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This Global Agency Is Now Adding 3,500 Staffers to Facebook at Work

Weber Shandwick exec: 'it bonds people'

The world's largest social network is taking on Slack, Yammer and Microsoft. Facebook

Three and a half months ago, Weber Shandwick became the first global marketing agency to test out Facebook at Work. It put 800-plus employees on the collaborative social platform, which was first unveiled more than a year ago and aims to compete with similar software programs from marketers like Slack and Yammer. 

Today, Weber Shandwick is rolling out Facebook at Work to all of its 3,500 staffers worldwide. The agency indeed has been impressed with the system, which, like its rivals, wants to seamlessly facilitate business communications and to lessen individuals' email backlog. 

"[It] has improved our ability to collaborate and connect our employees around the world," said Chris Perry, Weber Shandwick's chief digital officer. "It allows us to collectively stay on the pulse of daily changes in media and social platforms. It gives us a place to present new business partners and talent we've brought on board. It provides a forum for sharing our creative and emerging best practices."

"And most importantly, it bonds people from different disciplines and regions together," Perry said. "In one poll we did of employees in the pilot program, nearly half said their top benefit was feeling more connected to their global colleagues."

Perry said his team has given Facebook feedback on how the program can be improved, specifically in the areas of document sharing and real-time editing functionalities. He said that Facebook at Work isn't replacing systems such as Slack or Microsoft Outlook at his agency but instead will be complementing them.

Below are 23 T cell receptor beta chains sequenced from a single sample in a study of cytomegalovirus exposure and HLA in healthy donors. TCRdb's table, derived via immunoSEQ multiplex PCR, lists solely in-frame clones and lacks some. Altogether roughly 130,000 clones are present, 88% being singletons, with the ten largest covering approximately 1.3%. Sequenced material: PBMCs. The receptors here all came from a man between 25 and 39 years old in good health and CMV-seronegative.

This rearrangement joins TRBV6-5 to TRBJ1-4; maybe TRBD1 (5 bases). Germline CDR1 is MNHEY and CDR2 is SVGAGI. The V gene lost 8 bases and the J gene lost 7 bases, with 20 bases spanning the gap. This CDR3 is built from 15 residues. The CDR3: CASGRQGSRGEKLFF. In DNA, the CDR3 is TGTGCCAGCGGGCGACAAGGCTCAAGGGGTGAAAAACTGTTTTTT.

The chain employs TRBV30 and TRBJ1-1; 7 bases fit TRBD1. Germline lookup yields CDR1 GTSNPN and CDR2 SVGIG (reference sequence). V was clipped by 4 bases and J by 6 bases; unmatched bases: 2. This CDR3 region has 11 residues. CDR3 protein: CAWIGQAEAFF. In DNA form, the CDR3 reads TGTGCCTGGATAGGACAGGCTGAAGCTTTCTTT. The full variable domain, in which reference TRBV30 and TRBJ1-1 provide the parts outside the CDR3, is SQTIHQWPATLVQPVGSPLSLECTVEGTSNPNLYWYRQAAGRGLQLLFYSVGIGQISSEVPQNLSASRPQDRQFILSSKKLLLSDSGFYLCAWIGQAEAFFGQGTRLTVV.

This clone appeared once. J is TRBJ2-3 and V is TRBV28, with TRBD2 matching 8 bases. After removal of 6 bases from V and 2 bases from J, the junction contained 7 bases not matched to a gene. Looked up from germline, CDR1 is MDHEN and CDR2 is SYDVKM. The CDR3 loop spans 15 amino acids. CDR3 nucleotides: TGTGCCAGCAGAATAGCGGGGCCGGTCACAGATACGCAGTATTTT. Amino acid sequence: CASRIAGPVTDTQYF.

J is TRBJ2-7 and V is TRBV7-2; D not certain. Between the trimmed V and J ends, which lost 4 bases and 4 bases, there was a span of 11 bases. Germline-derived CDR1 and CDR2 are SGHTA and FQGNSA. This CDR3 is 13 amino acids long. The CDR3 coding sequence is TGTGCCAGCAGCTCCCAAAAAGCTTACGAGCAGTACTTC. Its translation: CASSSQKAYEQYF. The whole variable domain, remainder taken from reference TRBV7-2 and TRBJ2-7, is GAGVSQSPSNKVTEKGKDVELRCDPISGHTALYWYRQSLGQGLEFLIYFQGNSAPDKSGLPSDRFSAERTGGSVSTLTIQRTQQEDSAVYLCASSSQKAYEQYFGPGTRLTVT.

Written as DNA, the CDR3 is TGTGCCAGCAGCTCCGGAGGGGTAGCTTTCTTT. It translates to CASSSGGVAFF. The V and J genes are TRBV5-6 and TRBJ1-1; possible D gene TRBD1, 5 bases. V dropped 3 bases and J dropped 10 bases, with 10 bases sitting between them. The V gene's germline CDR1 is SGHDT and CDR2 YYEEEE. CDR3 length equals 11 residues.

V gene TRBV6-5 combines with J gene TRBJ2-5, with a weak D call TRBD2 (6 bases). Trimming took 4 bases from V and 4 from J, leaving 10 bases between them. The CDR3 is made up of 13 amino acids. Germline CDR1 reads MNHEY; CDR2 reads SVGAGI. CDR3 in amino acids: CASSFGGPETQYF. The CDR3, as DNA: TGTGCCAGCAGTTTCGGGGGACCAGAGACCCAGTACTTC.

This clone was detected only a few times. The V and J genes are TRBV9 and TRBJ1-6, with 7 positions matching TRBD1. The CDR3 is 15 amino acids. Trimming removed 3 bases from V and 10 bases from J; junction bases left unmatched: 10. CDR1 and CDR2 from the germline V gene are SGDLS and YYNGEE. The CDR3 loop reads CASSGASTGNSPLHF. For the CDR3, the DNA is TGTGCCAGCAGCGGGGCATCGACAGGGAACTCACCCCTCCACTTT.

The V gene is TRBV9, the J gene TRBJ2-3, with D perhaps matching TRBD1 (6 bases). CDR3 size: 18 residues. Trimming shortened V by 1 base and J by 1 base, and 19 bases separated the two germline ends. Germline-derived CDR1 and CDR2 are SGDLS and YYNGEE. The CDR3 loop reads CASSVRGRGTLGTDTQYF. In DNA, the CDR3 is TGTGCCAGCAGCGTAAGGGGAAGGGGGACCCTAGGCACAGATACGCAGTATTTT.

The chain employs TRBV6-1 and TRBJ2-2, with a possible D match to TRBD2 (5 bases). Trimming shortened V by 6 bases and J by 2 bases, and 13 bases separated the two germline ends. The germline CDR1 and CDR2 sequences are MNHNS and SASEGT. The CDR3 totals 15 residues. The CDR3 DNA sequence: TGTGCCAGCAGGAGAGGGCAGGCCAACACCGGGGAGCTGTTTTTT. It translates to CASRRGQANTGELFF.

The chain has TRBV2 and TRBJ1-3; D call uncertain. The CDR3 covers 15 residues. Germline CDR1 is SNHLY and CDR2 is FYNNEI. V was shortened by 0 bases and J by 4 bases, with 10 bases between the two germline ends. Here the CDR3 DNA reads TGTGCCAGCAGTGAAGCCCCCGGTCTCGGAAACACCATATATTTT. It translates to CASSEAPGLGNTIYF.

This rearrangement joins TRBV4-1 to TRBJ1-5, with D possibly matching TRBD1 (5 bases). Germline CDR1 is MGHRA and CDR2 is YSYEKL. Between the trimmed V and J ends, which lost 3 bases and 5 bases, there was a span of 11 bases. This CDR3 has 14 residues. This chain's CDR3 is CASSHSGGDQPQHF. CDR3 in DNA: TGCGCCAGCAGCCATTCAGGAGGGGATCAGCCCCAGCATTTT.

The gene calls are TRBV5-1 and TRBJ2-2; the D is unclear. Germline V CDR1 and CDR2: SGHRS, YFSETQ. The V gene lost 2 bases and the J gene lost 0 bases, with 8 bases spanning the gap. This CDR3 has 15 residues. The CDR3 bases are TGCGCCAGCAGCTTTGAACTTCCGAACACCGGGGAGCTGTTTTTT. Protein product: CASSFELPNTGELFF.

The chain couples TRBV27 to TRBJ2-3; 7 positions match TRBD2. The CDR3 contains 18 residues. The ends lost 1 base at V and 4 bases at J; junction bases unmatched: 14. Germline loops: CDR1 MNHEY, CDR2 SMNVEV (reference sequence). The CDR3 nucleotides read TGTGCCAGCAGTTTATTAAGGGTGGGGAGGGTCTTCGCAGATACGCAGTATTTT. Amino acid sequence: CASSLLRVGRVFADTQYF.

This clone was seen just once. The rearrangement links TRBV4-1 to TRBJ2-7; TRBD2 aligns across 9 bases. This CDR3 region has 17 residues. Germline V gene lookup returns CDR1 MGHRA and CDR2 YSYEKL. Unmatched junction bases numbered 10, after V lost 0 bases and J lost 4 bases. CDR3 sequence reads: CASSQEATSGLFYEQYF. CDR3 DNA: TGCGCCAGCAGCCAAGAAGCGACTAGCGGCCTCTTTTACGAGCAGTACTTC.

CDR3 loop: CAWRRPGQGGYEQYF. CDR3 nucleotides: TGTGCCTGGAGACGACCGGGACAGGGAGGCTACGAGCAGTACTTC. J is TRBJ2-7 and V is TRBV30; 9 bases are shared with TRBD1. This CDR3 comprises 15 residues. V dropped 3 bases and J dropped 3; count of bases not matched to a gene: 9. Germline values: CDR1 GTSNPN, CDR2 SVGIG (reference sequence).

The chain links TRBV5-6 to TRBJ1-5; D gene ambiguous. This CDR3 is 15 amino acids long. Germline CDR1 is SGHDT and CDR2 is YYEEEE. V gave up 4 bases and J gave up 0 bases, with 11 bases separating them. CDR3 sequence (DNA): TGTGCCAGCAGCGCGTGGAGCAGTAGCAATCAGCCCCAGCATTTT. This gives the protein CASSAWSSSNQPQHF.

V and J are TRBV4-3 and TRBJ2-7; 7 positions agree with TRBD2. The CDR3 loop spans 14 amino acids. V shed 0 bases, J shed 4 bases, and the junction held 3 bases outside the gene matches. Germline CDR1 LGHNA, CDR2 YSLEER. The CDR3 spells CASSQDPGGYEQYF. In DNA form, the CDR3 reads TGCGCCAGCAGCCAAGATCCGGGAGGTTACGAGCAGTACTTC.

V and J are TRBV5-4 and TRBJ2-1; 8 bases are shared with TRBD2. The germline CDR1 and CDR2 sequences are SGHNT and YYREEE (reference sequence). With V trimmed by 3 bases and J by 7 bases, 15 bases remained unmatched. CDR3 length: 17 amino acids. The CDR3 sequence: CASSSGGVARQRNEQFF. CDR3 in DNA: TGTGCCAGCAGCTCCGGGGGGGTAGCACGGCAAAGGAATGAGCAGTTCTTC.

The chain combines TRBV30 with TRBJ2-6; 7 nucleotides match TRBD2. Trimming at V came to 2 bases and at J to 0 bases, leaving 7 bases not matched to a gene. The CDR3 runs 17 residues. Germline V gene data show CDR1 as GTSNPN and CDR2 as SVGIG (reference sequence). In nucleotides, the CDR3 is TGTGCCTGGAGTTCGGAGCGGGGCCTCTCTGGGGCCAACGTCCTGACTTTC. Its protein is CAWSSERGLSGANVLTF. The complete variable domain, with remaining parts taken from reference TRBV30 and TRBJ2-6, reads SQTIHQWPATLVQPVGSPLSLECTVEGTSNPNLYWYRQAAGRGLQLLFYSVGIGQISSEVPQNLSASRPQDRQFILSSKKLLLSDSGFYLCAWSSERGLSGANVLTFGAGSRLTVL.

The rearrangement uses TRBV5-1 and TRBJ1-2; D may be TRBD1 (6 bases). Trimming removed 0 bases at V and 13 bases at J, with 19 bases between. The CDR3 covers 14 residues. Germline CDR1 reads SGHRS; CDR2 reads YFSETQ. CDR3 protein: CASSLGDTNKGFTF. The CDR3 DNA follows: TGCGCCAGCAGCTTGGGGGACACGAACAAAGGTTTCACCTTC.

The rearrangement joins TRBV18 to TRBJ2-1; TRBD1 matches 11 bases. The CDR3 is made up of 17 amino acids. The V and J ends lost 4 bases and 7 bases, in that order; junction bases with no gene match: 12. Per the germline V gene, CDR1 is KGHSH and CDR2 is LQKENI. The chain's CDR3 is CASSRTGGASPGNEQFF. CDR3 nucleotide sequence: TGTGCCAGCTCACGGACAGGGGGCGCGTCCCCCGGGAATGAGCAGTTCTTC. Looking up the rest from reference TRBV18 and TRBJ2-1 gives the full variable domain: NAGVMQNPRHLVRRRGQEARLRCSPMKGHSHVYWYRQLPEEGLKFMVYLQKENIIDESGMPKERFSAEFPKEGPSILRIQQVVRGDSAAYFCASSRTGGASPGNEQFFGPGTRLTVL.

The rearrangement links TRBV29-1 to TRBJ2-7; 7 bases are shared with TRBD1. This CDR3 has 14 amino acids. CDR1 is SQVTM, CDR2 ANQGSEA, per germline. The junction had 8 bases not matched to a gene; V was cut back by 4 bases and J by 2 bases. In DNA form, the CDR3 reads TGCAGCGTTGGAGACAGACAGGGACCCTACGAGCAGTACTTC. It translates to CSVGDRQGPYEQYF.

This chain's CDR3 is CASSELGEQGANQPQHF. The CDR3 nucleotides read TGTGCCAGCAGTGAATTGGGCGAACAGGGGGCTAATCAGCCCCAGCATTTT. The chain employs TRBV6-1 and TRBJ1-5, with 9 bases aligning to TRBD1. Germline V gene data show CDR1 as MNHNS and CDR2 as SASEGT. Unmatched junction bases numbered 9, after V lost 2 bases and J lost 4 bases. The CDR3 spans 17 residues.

In concerns to getting more than a few thousand employees on-boarded in the coming days, Perry stated: "We've learned some things from the pilot program, so we've put together some best practices/guidelines and will offer training sessions for our people, but the large majority of the pilot group had very little problem getting up-and-running on the platform because it functions so closely to regular Facebook."

Three-hundred brands have been testing the system, including Heineken, Century21, Royal Bank of Scotland and Telenor. Facebook wouldn't share when Facebook at Work will become more widely available, but when it does, other large companies will likely try the system. 

Here are a two other things that Perry suggested companies do to integrate Facebook at Work: 

1. Get folks on the same digital page 

"Having full teams and working groups on the platform is incredibly important in order to increase momentum. It's one of the key pieces of feedback we received," he said. "Our employees felt that the platform was limited if the people they communicate with most didn't have access."

2. Emphasize the app

"Mobile use is essential so companies should encourage employees to download the app," Perry suggested.

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